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  13. russ_hensel

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    Jan 11, 2009
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    May be wrong but diodes seem to be in wrong direction. Basic circuit will work to some extent even without the diodes and bias resistors. Who cares about cross over distortion? Also not clear that he needs bipolar drive. Also no need to use a current device like ota. Garvanometers are ohmic so are not really current or voltage driven they are both. Finally a galvanometer is usually a low current device, so may not need any buffer.
     
  14. kubeek

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    The diodes are the right way, they create the voltage drop needed for lower crossover distortion.
    Single ended version for positive voltages seems to vork too, beware the opamp then should be a rail-to-rail version for it to work properly and even then it could need a base resistor for the transistor.[​IMG]
     
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  15. SgtWookie

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    R1 and R2 really need to be constant current sources.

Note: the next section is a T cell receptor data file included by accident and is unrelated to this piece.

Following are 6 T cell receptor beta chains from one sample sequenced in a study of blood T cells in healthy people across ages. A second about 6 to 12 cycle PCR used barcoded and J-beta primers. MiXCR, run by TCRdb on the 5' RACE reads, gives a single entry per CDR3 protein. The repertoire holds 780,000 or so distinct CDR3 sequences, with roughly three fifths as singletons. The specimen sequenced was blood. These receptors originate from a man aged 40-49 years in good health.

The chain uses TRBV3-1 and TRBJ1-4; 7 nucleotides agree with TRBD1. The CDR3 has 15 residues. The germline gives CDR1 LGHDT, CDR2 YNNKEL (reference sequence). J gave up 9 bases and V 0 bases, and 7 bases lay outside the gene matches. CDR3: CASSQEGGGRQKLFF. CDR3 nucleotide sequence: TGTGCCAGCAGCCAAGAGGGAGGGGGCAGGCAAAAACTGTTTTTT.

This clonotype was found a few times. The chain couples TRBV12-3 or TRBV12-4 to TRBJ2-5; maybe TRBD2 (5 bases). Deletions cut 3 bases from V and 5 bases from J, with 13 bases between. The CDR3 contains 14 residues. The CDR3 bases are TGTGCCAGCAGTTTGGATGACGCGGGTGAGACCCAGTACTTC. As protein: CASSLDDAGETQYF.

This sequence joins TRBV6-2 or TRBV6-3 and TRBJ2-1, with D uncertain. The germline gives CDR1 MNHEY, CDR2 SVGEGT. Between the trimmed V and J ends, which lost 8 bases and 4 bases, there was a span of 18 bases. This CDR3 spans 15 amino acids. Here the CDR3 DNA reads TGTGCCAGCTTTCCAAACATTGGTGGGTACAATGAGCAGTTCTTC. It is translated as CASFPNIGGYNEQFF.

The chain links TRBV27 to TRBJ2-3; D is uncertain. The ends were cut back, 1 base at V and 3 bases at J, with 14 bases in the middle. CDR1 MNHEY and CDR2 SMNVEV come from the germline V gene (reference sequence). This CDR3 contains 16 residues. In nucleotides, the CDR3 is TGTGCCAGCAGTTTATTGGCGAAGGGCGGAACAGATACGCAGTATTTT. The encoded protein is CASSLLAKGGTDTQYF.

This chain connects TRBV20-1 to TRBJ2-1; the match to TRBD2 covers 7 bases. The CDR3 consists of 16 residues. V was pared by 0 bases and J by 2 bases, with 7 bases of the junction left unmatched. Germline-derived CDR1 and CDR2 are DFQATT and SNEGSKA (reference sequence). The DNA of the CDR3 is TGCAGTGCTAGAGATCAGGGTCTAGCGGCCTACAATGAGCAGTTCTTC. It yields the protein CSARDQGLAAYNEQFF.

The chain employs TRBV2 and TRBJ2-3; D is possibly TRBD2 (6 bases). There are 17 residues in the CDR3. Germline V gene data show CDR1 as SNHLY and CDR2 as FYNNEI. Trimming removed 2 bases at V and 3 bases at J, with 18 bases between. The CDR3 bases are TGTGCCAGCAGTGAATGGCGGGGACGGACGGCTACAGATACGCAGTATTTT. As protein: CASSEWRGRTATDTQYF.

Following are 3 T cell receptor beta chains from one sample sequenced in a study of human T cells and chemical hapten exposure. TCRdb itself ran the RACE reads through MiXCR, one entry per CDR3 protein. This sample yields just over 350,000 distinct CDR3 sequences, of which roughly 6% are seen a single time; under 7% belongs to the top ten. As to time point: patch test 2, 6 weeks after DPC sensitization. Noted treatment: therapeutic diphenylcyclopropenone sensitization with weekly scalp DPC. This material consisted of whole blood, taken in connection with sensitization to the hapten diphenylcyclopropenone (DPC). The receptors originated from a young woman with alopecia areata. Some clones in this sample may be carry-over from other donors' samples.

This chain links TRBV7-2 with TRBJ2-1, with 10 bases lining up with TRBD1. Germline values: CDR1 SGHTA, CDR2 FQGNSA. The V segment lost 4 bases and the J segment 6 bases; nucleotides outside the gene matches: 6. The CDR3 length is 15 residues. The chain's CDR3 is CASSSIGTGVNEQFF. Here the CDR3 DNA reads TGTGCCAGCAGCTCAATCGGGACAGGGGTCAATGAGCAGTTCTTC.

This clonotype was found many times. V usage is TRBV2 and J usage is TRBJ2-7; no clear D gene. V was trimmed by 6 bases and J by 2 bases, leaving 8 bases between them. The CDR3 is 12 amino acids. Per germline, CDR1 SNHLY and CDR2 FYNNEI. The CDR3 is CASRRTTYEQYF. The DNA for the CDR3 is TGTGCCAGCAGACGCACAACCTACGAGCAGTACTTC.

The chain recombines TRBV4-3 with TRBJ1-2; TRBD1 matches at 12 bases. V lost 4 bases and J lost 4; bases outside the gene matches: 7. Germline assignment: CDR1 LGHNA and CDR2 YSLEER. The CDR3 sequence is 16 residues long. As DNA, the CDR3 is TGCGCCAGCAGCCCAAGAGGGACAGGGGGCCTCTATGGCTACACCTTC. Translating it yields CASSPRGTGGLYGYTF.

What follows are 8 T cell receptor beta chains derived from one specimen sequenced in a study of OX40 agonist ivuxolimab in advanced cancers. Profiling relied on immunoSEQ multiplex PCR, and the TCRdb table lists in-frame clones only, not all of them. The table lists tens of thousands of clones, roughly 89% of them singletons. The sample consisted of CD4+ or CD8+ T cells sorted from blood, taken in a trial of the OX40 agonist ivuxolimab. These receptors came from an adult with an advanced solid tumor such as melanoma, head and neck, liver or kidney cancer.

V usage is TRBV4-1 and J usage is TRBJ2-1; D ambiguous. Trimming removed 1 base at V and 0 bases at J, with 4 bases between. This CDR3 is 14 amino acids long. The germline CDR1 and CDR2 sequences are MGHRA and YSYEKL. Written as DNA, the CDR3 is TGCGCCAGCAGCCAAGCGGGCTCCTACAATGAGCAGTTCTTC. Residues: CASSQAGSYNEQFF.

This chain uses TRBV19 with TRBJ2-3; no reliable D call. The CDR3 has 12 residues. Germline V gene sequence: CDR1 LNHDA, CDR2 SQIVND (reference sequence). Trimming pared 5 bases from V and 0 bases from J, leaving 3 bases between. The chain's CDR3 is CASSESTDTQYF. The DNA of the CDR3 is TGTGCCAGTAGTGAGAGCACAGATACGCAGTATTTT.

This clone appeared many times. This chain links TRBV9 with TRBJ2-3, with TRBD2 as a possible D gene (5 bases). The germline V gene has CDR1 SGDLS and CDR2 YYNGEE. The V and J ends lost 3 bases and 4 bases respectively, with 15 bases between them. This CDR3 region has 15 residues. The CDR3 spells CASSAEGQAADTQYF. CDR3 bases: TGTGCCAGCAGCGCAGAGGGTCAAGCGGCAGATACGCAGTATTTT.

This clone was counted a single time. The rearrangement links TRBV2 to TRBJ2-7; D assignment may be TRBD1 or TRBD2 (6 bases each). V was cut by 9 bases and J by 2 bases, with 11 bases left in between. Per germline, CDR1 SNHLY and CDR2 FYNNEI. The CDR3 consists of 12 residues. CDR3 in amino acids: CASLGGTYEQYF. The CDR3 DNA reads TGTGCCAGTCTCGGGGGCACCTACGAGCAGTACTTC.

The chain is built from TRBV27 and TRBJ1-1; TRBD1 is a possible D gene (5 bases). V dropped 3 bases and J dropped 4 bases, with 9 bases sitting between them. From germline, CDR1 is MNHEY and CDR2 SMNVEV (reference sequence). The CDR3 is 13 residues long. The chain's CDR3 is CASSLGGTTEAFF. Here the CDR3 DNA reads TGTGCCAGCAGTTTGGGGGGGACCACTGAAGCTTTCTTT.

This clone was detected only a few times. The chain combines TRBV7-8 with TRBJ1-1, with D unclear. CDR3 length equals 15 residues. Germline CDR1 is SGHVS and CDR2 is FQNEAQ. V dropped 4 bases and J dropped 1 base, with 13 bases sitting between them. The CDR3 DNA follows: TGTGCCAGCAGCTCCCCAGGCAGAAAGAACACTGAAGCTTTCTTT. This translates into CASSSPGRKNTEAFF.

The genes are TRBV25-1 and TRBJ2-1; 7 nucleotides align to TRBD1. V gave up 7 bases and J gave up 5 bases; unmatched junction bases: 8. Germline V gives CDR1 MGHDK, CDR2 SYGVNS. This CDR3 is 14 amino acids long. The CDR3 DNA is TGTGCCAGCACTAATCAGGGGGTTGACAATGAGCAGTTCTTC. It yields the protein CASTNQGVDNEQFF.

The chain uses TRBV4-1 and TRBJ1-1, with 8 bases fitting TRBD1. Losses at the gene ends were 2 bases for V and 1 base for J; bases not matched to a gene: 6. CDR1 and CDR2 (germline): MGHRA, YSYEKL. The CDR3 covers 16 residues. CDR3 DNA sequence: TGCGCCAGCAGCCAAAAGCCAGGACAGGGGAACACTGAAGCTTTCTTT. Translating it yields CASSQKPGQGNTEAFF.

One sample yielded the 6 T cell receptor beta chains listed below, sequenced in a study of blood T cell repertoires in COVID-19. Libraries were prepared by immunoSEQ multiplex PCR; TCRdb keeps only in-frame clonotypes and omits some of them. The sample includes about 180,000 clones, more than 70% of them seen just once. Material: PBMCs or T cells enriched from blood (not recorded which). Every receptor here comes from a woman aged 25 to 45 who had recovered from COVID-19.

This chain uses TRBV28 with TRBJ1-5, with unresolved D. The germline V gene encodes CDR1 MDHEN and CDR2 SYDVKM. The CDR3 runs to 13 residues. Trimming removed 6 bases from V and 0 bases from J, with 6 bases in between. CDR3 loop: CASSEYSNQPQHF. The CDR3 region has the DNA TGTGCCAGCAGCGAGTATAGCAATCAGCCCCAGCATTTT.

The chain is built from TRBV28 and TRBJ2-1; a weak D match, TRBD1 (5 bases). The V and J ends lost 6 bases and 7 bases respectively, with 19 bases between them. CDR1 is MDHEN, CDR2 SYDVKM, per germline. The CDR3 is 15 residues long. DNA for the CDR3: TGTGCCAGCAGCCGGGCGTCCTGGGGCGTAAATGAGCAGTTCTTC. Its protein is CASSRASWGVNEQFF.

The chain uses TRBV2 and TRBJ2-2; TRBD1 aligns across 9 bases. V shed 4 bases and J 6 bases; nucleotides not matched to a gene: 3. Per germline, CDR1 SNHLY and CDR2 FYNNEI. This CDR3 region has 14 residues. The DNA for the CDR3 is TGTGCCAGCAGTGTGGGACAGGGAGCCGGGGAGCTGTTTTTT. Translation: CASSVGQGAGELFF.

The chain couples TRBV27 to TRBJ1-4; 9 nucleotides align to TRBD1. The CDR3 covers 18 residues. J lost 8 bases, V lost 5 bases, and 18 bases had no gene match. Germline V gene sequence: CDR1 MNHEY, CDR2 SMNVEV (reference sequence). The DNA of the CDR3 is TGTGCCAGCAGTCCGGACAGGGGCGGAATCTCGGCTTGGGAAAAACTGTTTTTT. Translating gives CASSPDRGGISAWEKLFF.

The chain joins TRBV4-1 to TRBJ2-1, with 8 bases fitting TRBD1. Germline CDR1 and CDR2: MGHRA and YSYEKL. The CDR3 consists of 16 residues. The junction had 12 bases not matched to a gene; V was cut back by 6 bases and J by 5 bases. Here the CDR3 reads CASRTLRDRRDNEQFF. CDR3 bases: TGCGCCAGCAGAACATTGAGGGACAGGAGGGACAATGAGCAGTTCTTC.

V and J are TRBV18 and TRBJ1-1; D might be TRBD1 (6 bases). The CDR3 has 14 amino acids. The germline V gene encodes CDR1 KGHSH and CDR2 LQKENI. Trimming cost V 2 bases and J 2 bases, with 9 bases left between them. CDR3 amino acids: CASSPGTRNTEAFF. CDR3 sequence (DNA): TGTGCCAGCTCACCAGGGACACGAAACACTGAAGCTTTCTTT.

D1 and D2 need to be thermally coupled to Q1 and Q2, respectively - otherwise thermal runaway could occur.
    Even if the opamp has RRIO, (rail-to-rail inputs and outputs) the output from the driver is limited by the Vbe's.
     
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  16. kubeek

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    Sep 20, 2005
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    True, that is the practice for high-power amplifiers.
    But if we are talking about simple boosting of the opamps output to say 500mA then it is not worth the fuss and properly heatsinked transistors in TO-220 or even TO-126 case like BD139 will be enough.
     
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  17. bassplayer142

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    Jan 2, 2007
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    I thought there may have been something wrong, "I threw the schematic in pspice last night". I'll look into the new one and also those high power op amps. Any way for a really clean response without too much overkill. And yes, I need to get a rating for the current draw. I don't think its a lot because there is no real load on the galvanometer (it is driving a mirror). Thanks everyone so far!
     
  18. Ron H

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    The current may be milliamps or less. If it is, most of this thread has been wasted effort.
     
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  19. bassplayer142

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    Nope, I tried using multiple op amps the and the input dropped significantly indicating an overdraw.
     
  20. Ron H

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    I doubt that inductance is an issue here. Can't you run a simple experiment with DC to determine how much current is required?
    What is the minimum and maximum frequencies involved?